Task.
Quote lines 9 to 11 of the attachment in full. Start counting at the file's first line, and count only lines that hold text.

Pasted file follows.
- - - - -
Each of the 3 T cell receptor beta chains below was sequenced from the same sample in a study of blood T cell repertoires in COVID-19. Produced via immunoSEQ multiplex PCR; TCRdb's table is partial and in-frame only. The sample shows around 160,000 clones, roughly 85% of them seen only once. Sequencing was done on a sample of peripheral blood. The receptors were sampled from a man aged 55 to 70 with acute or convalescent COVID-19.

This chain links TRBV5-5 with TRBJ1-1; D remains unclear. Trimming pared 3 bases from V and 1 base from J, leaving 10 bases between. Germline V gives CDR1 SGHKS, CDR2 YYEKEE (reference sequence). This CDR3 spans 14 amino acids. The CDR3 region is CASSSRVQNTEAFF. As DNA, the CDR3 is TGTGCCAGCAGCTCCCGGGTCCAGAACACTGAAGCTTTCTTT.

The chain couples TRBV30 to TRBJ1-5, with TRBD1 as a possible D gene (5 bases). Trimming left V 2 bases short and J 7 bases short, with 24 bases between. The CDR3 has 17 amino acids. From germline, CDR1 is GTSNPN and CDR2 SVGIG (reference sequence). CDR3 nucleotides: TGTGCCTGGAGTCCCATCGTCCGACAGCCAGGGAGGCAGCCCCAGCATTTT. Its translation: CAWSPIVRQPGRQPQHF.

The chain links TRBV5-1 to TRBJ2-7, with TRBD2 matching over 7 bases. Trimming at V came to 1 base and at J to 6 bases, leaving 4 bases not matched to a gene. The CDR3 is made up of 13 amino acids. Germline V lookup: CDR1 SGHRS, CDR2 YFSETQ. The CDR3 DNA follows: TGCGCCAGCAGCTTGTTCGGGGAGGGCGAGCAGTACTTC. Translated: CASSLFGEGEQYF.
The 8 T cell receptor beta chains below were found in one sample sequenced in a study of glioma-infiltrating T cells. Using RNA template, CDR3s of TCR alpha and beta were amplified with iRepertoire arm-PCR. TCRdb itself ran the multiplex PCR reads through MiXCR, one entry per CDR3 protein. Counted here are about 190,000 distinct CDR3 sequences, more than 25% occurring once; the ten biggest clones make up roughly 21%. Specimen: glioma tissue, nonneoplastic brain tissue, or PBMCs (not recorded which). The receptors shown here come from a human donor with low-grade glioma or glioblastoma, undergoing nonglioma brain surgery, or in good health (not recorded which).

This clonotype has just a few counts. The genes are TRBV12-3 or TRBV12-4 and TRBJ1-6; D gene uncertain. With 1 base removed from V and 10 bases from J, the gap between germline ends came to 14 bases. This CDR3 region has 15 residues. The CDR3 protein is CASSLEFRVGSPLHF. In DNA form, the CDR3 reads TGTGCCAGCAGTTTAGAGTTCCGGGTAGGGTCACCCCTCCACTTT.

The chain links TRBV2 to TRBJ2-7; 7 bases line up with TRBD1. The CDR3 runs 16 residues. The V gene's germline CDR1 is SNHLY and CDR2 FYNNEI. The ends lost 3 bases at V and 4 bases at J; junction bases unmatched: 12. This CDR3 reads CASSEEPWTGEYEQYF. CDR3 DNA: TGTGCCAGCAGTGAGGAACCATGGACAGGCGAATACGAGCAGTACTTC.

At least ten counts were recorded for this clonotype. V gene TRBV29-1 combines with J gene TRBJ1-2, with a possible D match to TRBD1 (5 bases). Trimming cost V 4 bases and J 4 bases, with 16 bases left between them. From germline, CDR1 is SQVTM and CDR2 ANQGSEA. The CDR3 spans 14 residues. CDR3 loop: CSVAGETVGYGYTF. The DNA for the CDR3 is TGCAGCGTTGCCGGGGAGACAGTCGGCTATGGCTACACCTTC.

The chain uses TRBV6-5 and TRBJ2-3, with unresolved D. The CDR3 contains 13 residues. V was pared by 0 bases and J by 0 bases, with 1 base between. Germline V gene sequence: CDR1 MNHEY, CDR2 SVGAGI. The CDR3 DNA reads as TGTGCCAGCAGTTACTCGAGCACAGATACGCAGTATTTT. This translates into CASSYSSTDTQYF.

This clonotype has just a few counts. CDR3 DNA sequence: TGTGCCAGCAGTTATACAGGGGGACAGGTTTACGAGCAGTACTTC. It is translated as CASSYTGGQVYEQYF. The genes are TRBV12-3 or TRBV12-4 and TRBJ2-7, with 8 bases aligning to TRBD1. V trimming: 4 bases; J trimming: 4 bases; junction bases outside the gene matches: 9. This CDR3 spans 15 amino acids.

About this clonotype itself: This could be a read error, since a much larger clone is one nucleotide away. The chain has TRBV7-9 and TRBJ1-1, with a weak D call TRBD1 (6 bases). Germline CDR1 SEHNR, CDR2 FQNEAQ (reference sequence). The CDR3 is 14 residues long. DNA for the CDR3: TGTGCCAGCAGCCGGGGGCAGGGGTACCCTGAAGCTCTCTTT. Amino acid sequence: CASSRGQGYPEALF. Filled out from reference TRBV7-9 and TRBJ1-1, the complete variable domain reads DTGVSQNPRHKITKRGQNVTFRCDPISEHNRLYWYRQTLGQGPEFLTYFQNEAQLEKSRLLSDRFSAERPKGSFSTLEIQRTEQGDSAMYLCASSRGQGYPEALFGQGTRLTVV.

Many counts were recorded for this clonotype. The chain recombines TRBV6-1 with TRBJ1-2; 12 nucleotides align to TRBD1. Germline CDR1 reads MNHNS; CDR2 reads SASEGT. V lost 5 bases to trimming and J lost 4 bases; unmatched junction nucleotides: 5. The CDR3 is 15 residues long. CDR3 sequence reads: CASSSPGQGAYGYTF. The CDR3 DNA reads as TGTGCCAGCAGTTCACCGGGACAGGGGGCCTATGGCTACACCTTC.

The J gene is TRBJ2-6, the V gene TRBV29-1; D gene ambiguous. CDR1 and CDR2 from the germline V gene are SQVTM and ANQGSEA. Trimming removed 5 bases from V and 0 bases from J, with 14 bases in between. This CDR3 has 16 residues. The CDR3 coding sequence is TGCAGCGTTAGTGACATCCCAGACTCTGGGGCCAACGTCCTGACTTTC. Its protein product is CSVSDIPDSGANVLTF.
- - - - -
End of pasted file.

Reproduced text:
The chain uses TRBV6-5 and TRBJ2-3, with unresolved D. The CDR3 contains 13 residues. V was pared by 0 bases and J by 0 bases, with 1 base between. Germline V gene sequence: CDR1 MNHEY, CDR2 SVGAGI. The CDR3 DNA reads as TGTGCCAGCAGTTACTCGAGCACAGATACGCAGTATTTT. This translates into CASSYSSTDTQYF.

This clonotype has just a few counts. CDR3 DNA sequence: TGTGCCAGCAGTTATACAGGGGGACAGGTTTACGAGCAGTACTTC. It is translated as CASSYTGGQVYEQYF. The genes are TRBV12-3 or TRBV12-4 and TRBJ2-7, with 8 bases aligning to TRBD1. V trimming: 4 bases; J trimming: 4 bases; junction bases outside the gene matches: 9. This CDR3 spans 15 amino acids.

About this clonotype itself: This could be a read error, since a much larger clone is one nucleotide away. The chain has TRBV7-9 and TRBJ1-1, with a weak D call TRBD1 (6 bases). Germline CDR1 SEHNR, CDR2 FQNEAQ (reference sequence). The CDR3 is 14 residues long. DNA for the CDR3: TGTGCCAGCAGCCGGGGGCAGGGGTACCCTGAAGCTCTCTTT. Amino acid sequence: CASSRGQGYPEALF. Filled out from reference TRBV7-9 and TRBJ1-1, the complete variable domain reads DTGVSQNPRHKITKRGQNVTFRCDPISEHNRLYWYRQTLGQGPEFLTYFQNEAQLEKSRLLSDRFSAERPKGSFSTLEIQRTEQGDSAMYLCASSRGQGYPEALFGQGTRLTVV.